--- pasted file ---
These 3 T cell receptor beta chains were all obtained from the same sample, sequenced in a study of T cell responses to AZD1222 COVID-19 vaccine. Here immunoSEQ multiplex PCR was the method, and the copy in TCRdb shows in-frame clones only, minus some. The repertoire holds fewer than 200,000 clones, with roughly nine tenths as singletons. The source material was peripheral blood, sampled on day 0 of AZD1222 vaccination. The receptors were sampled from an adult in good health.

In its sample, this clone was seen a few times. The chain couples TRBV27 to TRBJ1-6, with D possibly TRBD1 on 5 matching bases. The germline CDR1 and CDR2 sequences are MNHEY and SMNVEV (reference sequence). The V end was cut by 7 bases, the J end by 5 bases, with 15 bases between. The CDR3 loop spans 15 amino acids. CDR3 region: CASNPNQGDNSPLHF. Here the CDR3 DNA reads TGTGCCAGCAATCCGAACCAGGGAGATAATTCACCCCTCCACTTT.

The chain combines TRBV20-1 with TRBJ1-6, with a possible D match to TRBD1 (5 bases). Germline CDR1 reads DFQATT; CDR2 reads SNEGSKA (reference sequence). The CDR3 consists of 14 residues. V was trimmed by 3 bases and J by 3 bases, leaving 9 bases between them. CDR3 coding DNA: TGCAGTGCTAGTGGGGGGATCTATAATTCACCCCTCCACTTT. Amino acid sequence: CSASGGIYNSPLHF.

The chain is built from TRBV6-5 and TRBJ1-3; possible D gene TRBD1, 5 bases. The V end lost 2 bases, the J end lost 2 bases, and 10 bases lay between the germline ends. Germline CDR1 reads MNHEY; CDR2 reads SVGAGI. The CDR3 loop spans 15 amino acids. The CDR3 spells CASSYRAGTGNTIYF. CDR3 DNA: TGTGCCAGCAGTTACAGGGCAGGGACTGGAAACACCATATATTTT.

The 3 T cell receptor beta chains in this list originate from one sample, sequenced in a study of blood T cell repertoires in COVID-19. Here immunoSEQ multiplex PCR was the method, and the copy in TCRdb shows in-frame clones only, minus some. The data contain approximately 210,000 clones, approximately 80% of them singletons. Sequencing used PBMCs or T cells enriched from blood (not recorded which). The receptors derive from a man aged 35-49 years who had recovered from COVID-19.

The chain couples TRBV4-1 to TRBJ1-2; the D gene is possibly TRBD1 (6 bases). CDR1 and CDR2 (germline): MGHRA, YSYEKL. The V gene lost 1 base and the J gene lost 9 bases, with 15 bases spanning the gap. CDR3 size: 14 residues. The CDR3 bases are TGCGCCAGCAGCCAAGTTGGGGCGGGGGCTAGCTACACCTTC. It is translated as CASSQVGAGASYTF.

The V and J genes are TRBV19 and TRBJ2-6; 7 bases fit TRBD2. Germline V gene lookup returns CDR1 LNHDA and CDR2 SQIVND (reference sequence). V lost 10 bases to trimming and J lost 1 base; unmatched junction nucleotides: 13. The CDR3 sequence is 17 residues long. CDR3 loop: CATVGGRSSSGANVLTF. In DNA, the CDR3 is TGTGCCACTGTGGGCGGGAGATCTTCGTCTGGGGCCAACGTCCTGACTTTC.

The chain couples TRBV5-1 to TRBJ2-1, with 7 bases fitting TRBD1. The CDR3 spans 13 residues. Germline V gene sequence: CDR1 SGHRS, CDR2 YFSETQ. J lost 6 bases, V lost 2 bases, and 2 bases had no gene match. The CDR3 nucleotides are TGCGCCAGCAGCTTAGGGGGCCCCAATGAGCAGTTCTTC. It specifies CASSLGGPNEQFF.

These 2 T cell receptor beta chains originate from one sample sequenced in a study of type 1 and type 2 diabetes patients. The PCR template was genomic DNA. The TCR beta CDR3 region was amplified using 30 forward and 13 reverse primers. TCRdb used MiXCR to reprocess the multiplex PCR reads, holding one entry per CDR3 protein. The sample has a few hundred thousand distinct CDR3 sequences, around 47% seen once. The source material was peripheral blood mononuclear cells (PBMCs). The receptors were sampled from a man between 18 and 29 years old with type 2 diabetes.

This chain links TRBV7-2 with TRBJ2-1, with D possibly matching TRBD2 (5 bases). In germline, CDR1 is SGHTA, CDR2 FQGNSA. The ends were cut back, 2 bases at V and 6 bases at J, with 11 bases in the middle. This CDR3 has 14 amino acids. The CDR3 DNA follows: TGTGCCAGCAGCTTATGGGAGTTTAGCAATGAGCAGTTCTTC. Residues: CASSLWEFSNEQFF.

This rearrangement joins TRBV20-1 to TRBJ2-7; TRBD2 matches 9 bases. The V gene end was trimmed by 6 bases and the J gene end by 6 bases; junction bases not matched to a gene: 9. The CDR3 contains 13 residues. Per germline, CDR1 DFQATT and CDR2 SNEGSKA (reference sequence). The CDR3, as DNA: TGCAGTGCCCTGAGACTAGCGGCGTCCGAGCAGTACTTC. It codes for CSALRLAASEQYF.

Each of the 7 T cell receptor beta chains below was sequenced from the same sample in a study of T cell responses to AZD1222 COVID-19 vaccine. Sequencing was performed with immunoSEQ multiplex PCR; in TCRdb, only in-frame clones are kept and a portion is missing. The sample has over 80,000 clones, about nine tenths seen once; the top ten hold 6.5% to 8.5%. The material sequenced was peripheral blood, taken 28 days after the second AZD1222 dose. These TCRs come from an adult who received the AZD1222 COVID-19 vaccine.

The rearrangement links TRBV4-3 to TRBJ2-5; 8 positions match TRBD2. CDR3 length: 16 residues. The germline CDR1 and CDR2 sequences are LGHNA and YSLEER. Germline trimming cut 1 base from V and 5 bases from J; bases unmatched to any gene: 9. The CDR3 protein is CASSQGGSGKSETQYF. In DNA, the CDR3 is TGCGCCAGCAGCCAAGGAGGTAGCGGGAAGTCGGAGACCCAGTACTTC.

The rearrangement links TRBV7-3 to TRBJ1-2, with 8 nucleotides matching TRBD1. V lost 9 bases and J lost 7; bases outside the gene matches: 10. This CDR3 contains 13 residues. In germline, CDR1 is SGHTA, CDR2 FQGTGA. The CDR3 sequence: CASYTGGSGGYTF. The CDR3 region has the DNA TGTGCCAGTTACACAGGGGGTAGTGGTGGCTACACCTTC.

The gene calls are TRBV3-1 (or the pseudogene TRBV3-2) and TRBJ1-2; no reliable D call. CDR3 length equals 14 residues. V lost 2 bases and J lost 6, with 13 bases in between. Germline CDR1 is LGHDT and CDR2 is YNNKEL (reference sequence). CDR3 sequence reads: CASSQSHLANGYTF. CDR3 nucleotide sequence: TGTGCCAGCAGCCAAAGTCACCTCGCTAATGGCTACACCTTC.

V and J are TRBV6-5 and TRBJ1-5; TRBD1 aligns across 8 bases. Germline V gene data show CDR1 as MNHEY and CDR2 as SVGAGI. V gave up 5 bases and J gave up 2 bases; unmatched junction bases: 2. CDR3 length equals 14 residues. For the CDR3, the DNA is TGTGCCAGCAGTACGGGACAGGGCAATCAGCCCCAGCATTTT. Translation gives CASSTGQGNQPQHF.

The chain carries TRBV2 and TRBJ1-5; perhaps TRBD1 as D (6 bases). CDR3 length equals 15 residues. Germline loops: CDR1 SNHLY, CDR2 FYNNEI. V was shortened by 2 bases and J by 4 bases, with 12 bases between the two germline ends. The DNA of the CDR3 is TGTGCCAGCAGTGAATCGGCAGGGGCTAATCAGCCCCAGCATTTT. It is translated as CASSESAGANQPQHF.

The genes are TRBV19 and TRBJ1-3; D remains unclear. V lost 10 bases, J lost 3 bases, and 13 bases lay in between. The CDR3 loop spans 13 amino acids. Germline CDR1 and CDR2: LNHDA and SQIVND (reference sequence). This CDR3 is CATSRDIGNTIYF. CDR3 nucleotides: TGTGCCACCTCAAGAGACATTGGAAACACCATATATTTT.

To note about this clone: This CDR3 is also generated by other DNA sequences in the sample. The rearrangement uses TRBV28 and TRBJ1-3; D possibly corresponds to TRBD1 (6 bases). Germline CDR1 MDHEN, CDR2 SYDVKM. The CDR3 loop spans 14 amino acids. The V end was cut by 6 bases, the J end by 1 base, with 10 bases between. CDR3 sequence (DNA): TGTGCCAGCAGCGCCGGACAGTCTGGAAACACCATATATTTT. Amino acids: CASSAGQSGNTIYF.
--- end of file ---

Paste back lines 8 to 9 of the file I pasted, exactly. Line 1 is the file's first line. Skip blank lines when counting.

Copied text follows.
The chain couples TRBV5-1 to TRBJ2-1, with 7 bases fitting TRBD1. The CDR3 spans 13 residues. Germline V gene sequence: CDR1 SGHRS, CDR2 YFSETQ. J lost 6 bases, V lost 2 bases, and 2 bases had no gene match. The CDR3 nucleotides are TGCGCCAGCAGCTTAGGGGGCCCCAATGAGCAGTTCTTC. It specifies CASSLGGPNEQFF.

These 2 T cell receptor beta chains originate from one sample sequenced in a study of type 1 and type 2 diabetes patients. The PCR template was genomic DNA. The TCR beta CDR3 region was amplified using 30 forward and 13 reverse primers. TCRdb used MiXCR to reprocess the multiplex PCR reads, holding one entry per CDR3 protein. The sample has a few hundred thousand distinct CDR3 sequences, around 47% seen once. The source material was peripheral blood mononuclear cells (PBMCs). The receptors were sampled from a man between 18 and 29 years old with type 2 diabetes.